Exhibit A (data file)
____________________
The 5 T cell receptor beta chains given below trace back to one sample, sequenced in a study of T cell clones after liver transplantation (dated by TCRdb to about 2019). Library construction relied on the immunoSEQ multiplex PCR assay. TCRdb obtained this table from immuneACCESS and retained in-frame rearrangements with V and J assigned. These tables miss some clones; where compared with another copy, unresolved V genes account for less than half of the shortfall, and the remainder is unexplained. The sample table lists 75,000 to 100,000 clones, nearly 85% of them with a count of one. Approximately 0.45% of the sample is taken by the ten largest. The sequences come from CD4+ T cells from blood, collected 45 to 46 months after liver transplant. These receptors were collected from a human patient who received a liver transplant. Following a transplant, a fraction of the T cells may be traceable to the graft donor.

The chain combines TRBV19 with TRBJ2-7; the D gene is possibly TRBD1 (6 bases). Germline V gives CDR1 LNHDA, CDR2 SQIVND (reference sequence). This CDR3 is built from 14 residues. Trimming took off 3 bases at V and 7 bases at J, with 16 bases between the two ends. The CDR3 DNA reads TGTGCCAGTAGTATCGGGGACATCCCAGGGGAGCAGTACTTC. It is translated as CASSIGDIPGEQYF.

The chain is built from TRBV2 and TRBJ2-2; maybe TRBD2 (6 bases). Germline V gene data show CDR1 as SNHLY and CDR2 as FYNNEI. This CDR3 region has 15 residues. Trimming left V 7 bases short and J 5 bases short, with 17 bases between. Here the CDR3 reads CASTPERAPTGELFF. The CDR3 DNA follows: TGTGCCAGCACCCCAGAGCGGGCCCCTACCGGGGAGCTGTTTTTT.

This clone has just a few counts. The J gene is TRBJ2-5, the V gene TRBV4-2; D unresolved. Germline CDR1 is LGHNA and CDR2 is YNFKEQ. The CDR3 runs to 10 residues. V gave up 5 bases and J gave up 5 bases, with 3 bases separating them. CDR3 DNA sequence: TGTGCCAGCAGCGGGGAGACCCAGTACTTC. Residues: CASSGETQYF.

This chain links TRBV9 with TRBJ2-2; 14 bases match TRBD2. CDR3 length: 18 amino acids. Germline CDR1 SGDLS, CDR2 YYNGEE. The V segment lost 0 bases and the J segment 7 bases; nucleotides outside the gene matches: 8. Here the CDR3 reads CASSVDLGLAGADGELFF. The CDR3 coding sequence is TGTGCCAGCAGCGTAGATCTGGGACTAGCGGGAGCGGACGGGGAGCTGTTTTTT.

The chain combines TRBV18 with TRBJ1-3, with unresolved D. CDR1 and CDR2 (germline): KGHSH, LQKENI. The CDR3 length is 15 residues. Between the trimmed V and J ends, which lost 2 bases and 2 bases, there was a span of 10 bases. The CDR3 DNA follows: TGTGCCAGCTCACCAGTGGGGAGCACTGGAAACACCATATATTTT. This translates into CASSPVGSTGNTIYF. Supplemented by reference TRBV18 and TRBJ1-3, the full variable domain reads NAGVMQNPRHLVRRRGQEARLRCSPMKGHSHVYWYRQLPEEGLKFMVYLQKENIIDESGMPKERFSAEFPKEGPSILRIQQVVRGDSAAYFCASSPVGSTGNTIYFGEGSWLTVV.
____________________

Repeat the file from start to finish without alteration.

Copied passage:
The 5 T cell receptor beta chains given below trace back to one sample, sequenced in a study of T cell clones after liver transplantation (dated by TCRdb to about 2019). Library construction relied on the immunoSEQ multiplex PCR assay. TCRdb obtained this table from immuneACCESS and retained in-frame rearrangements with V and J assigned. These tables miss some clones; where compared with another copy, unresolved V genes account for less than half of the shortfall, and the remainder is unexplained. The sample table lists 75,000 to 100,000 clones, nearly 85% of them with a count of one. Approximately 0.45% of the sample is taken by the ten largest. The sequences come from CD4+ T cells from blood, collected 45 to 46 months after liver transplant. These receptors were collected from a human patient who received a liver transplant. Following a transplant, a fraction of the T cells may be traceable to the graft donor.

The chain combines TRBV19 with TRBJ2-7; the D gene is possibly TRBD1 (6 bases). Germline V gives CDR1 LNHDA, CDR2 SQIVND (reference sequence). This CDR3 is built from 14 residues. Trimming took off 3 bases at V and 7 bases at J, with 16 bases between the two ends. The CDR3 DNA reads TGTGCCAGTAGTATCGGGGACATCCCAGGGGAGCAGTACTTC. It is translated as CASSIGDIPGEQYF.

The chain is built from TRBV2 and TRBJ2-2; maybe TRBD2 (6 bases). Germline V gene data show CDR1 as SNHLY and CDR2 as FYNNEI. This CDR3 region has 15 residues. Trimming left V 7 bases short and J 5 bases short, with 17 bases between. Here the CDR3 reads CASTPERAPTGELFF. The CDR3 DNA follows: TGTGCCAGCACCCCAGAGCGGGCCCCTACCGGGGAGCTGTTTTTT.

This clone has just a few counts. The J gene is TRBJ2-5, the V gene TRBV4-2; D unresolved. Germline CDR1 is LGHNA and CDR2 is YNFKEQ. The CDR3 runs to 10 residues. V gave up 5 bases and J gave up 5 bases, with 3 bases separating them. CDR3 DNA sequence: TGTGCCAGCAGCGGGGAGACCCAGTACTTC. Residues: CASSGETQYF.

This chain links TRBV9 with TRBJ2-2; 14 bases match TRBD2. CDR3 length: 18 amino acids. Germline CDR1 SGDLS, CDR2 YYNGEE. The V segment lost 0 bases and the J segment 7 bases; nucleotides outside the gene matches: 8. Here the CDR3 reads CASSVDLGLAGADGELFF. The CDR3 coding sequence is TGTGCCAGCAGCGTAGATCTGGGACTAGCGGGAGCGGACGGGGAGCTGTTTTTT.

The chain combines TRBV18 with TRBJ1-3, with unresolved D. CDR1 and CDR2 (germline): KGHSH, LQKENI. The CDR3 length is 15 residues. Between the trimmed V and J ends, which lost 2 bases and 2 bases, there was a span of 10 bases. The CDR3 DNA follows: TGTGCCAGCTCACCAGTGGGGAGCACTGGAAACACCATATATTTT. This translates into CASSPVGSTGNTIYF. Supplemented by reference TRBV18 and TRBJ1-3, the full variable domain reads NAGVMQNPRHLVRRRGQEARLRCSPMKGHSHVYWYRQLPEEGLKFMVYLQKENIIDESGMPKERFSAEFPKEGPSILRIQQVVRGDSAAYFCASSPVGSTGNTIYFGEGSWLTVV.